Building a good musical rhythm with a metronome is very easy, provided you have a metronome that is loud enough to be audible over the sound of your musical instrument. While there are many digital metronomes out there, you must verify that they have a durable build quality and can provide a loud sound output. Also, a mechanical metronome might be a more suitable option for some musicians, due to their easy-to-use battery-less design. Based on these factors, our team has chosen the best cheap metronomes in 2021 for their excellent build quality, great easy-to-use design, attractive appearance, and exceptional accuracy.
If you’re trying to make sure that your music sounds on point, then a metronome is what you need. We know that you might be unsure of which metronome to get, so we’ve created a guide to help you understand everything you need to know.
How does a metronome work?
The most important thing to know about metronomes is that they help you stay in rhythm by producing a click at a regular interval in time. The metronome, then, works in beats per second, which you can adjust to as fast or as slow as you’d like. They will even sync in rhythm with other metronomes when placed near each other. The oldest metronomes worked by having a pendulum that swung back and forth, but nowadays there are electronic metronomes. Keep reading to learn as much as possible about metronomes and which one is right for you.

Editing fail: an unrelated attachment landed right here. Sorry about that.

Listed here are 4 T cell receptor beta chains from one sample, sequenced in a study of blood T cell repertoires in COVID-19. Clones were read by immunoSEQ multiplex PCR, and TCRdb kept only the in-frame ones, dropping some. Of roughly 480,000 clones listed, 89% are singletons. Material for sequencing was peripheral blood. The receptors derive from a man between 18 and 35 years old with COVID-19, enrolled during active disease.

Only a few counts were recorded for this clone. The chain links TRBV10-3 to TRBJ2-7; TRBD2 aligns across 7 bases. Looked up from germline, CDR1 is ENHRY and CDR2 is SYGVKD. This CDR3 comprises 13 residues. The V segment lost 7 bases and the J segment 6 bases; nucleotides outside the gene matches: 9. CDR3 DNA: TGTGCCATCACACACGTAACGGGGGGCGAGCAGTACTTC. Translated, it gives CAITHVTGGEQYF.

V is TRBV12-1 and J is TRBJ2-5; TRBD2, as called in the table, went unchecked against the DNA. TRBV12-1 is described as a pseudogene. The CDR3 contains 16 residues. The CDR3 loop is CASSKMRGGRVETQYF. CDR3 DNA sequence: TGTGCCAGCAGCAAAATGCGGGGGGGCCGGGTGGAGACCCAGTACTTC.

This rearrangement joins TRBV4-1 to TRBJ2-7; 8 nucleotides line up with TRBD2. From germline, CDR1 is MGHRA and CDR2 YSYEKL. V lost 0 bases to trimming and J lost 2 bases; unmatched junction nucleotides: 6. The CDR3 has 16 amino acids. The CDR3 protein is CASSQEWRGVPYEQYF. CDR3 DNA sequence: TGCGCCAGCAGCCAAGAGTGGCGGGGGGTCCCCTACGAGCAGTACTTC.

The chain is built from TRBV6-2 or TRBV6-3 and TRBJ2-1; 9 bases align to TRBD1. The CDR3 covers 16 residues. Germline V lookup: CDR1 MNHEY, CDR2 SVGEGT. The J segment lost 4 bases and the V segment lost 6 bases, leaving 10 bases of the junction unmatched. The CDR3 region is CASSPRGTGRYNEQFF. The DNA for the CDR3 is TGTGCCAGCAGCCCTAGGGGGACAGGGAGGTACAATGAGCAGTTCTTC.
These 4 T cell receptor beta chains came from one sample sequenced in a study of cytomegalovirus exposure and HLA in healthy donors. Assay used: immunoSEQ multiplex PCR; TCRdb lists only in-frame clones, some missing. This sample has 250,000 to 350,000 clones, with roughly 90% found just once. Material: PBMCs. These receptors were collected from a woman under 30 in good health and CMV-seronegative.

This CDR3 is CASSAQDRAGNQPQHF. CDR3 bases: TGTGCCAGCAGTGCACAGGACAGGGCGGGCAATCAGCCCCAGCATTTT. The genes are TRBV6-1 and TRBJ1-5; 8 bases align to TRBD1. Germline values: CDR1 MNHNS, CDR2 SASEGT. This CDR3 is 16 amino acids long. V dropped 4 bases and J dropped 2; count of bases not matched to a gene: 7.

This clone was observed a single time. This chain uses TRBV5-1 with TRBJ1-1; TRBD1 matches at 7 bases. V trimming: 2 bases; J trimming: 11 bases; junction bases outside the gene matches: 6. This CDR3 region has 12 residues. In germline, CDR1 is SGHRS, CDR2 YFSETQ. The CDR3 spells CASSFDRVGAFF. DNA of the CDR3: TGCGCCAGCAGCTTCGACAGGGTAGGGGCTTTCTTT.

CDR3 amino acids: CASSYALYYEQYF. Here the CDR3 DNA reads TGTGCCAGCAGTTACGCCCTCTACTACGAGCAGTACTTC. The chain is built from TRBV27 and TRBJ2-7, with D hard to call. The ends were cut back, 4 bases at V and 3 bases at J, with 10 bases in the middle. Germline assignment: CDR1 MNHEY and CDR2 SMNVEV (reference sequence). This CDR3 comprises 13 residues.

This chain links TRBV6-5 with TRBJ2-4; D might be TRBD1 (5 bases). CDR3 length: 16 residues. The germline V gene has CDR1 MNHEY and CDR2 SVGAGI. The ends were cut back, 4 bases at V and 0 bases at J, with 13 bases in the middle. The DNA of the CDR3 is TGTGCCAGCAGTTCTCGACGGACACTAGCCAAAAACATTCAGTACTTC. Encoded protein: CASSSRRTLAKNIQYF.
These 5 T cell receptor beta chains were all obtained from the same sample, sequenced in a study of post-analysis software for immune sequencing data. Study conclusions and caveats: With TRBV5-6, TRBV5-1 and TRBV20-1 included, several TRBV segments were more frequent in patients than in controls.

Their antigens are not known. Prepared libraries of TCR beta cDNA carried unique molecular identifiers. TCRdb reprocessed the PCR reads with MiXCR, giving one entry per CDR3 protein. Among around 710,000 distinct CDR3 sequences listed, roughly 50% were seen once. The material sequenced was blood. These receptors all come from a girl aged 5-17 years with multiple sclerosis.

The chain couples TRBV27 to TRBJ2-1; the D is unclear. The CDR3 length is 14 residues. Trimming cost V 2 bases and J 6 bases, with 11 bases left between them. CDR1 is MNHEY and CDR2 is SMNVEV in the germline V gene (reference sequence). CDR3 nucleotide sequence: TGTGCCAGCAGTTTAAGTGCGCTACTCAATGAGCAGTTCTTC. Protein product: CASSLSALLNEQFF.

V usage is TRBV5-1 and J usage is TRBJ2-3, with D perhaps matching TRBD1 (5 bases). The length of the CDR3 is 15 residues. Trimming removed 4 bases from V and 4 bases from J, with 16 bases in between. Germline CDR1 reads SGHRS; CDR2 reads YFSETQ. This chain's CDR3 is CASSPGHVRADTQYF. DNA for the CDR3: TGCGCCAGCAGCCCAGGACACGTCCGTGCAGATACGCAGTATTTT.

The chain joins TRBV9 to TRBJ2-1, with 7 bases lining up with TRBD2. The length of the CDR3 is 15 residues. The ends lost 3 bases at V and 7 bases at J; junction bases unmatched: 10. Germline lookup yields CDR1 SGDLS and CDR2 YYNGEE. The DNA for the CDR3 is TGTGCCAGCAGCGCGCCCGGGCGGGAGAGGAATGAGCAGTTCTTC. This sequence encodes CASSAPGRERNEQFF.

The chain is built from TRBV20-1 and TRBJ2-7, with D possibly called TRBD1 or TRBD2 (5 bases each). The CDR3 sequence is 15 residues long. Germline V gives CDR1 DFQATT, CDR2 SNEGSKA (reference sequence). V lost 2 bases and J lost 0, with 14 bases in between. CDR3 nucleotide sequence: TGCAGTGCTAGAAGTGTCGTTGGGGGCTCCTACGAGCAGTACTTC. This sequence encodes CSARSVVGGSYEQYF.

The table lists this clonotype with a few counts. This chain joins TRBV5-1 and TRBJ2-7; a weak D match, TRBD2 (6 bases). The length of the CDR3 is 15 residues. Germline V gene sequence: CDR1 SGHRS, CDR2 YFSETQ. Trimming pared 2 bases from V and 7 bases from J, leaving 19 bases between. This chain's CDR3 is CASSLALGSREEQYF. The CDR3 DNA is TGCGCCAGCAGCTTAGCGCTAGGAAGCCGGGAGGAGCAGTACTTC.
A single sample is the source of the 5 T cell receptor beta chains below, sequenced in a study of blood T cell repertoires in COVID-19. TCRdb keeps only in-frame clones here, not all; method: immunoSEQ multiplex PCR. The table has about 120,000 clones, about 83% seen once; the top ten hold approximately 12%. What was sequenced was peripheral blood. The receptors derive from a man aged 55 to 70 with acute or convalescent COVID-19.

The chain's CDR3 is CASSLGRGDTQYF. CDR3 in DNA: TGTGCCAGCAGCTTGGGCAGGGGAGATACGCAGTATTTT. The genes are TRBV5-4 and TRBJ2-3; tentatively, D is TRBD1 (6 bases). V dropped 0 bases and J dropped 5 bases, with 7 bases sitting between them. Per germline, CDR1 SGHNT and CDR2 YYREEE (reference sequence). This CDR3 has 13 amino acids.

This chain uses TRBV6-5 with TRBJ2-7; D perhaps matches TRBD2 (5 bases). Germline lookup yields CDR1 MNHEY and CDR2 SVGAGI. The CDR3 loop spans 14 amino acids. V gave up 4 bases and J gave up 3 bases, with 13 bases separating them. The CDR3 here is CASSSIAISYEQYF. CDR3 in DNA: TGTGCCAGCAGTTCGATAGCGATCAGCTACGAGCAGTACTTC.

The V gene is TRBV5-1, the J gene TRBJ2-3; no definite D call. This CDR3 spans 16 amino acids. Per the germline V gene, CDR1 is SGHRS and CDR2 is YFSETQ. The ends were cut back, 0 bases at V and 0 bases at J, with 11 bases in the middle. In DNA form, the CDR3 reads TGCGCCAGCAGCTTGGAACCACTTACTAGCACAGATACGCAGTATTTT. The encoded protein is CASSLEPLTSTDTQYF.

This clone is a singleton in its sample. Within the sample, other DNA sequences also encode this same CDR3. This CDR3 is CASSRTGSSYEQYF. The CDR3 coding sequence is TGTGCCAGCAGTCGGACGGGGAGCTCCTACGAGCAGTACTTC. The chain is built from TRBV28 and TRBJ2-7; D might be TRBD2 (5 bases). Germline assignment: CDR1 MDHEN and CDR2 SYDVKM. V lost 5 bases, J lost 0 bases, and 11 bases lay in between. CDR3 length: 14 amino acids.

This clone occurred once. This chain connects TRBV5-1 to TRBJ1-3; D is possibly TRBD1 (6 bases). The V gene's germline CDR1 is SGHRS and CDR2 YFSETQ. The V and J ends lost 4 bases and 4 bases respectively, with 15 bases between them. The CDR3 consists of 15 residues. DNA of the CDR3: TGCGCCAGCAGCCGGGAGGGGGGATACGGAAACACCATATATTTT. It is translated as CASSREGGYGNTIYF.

How is a metronome best used?
Ever wondered how to use a metronome? It’s pretty easy.
Acquire a metronome. Based on the ones we discussed above, you’ll be able to find the one that’s best for you.
Figure out the units of measure you want your metronome to click out. Essentially, this means you need to identify the beats per minute that you need to play at.
Select a metronome marking where you can play all the notes in a piece at all the right rhythms. It might seem counterintuitive to play a piece slower than it’s supposed to be played, but it’s extremely helpful to do so when first learning a new piece.